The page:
X
    Hamada Elsaram
    February 05, 2016 4:30 PM
    Sold in every kind of shop in some Turkish port towns, life jackets have become a symbol of the refugee crisis that brought a million people to Europe in 2015.  On the shores of Lesbos, Greece, German artists collect discarded life jackets as they prepare an art installation they plan to display in Germany.  For VOA, Hamada Elrasam has this report from Lesbos, Greece.
    Video

    Video German Artists to Memorialize Refugees With Life Jacket Exhibit

    Sold in every kind of shop in some Turkish port towns, life jackets have become a symbol of the refugee crisis that brought a million people to Europe in 2015.  On the shores of Lesbos, Greece, German artists collect discarded life jackets as they prepare an art installation they plan to display in Germany.  For VOA, Hamada Elrasam has this report from Lesbos, Greece.
    Video

    Video E-readers Help Ease Africa's Book Shortage

    Millions of people in Africa can't read, and there's a chronic shortage of books. A non-profit organization called Worldreader is trying to help change all that one e-reader at a time. VOA’s Deborah Block tells us about a girls' school in Nairobi, Kenya where Worldreader is making a difference.
    Video

    Video Genius Lets World Share Its Knowledge

    Inspired by crowdsourcing companies like Wikipedia, Genius allows anyone to edit anything on the web, using its web annotation tool
    Video

    Video Former Drug CEO Martin Shkreli Angers US Lawmakers

    A former U.S. pharmaceutical business executive has angered lawmakers by refusing to explain why he raised the price of a life-saving pill by 5,000 percent. Martin Shkreli was removed from a congressional hearing on Thursday after citing his Fifth Amendment right to stay silent. Zlatica Hoke has more.
    Video

    Video Super Bowl TV Commercials are Super Business for Advertisers

    The Super Bowl, the championship clash between the two top teams in American Football, is the most-watched sporting event of the year, and advertisers are lining up and paying big bucks to get their commercials on the air. In fact, the TV commercials during the Super Bowl have become one of the most anticipated and popular features of the event. VOA's Brian Allen has a sneak peek of what you can expect to see when the big game goes to commercial break, and the real entertainment begins.
    Video

    Video In Philippines, Mixed Feelings About Greater US Military Presence

    In the Philippines, some who will be directly affected by a recent Supreme Court decision clearing the way for more United States troop visits are having mixed reactions.  The increased rotations come at a time when the Philippines is trying to build up its military in the face of growing maritime assertiveness from China.  From Bahile, Palawan on the coast of the South China Sea, Simone Orendain has this story.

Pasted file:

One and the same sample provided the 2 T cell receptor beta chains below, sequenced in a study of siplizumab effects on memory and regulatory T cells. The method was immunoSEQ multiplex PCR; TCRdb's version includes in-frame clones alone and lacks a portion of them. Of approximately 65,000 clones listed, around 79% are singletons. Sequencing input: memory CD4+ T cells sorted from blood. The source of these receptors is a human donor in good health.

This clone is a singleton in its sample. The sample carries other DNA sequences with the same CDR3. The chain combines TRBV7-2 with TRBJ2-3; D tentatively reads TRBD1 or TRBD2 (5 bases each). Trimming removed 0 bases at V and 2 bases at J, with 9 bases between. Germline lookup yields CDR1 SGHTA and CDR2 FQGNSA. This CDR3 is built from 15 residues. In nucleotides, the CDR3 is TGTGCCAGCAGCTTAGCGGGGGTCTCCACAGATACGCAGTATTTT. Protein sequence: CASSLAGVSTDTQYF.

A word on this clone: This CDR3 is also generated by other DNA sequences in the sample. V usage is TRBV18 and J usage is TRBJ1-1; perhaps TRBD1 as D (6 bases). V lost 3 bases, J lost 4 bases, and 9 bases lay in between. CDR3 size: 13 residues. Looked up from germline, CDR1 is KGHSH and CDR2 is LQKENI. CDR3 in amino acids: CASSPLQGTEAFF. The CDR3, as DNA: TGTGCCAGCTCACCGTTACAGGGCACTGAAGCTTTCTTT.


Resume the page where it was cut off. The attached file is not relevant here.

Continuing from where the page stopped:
Video

    Video Microcephaly's Connection to Zika: Guilty Until Proven Innocent

    The Zika virus rarely causes problems for the people who get it, but it seems to be having a devastating impact on babies whose mothers are infected with Zika. VOA's Carol Pearson has more.
    Video

    Video Solar Innovation Provides Cheap, Clean Energy to Kenya Residents

    In Kenya, a company called M-Kopa Solar is providing clean energy to more than 300,000 homes across East Africa by allowing customers to "pay-as-you-go" via their cell phones. As Lenny Ruvaga reports from Kangemi, customers pay a small deposit for a solar unit and then pay less than a dollar a day to get clean energy to light up their homes or businesses.
    Video

    Video Stunning Artworks Attract Record Crowds, Thanks to Social Media

    A new exhibit at the oldest art museum in America is shattering attendance records. Thousands of visitors are lining up to see nine giant works of art that have gotten a much-deserved shot of viral marketing. The 150-year-old Smithsonian American Art Museum has never had a response quite like this. VOA's Julie Taboh reports.
    Video

    Video Apprenticeships Put Americans on Path Back to Work

    Trying to get more people into the U.S. workforce, the Obama administration last year announced $175 million in grants towards apprenticeship programs. VOA White House correspondent Aru Pande went inside one training center outside of Washington that has gained national recognition for helping put people on the path to employment.
    Video

    Video New Material May Reduce Concussion Effects

    As the 2016 National Football League season reaches its summit at the Super Bowl this coming Sunday (2/7), scientists are trying to learn how to more effectively protect football players from dangerous and damaging concussions. Researchers at Cardiff and Cambridge Universities say their origami-based material may solve the problem. VOA’s George Putic reports.
    Video

    Video Saudi Arabian Women's Sports Chip Away at Stereotypes

    Saudi Arabian female athletes say that sports are on the front line of busting traditions that quash women’s voices, both locally and internationally. In their hometown of Jeddah, a group of basketball players say that by connecting sports to health issues, they are encouraging women and girls to get out of their homes and participate in public life. VOA’s Heather Murdock reports.
    Video

    Video A Year Later, Fortunes Mixed for Syrians Forging New Lives in Berlin

    In April of last year, VOA followed the progress of six young Syrian refugees -- four brothers and their two friends -- as they made their way from Libya to Italy by boat, and eventually to Germany. Reporter Henry Ridgwell caught up with the refugees again in Berlin, as they struggle to forge new lives amid the turmoil of Europe's refugee crisis.
    Video

    Video Zika Virus May be Hard to Stop

    With the Zika virus spreading rapidly, the World Health Organization Monday declared Zika a global health emergency. As Alberto Pimienta reports, for many governments and experts, the worst is yet to come.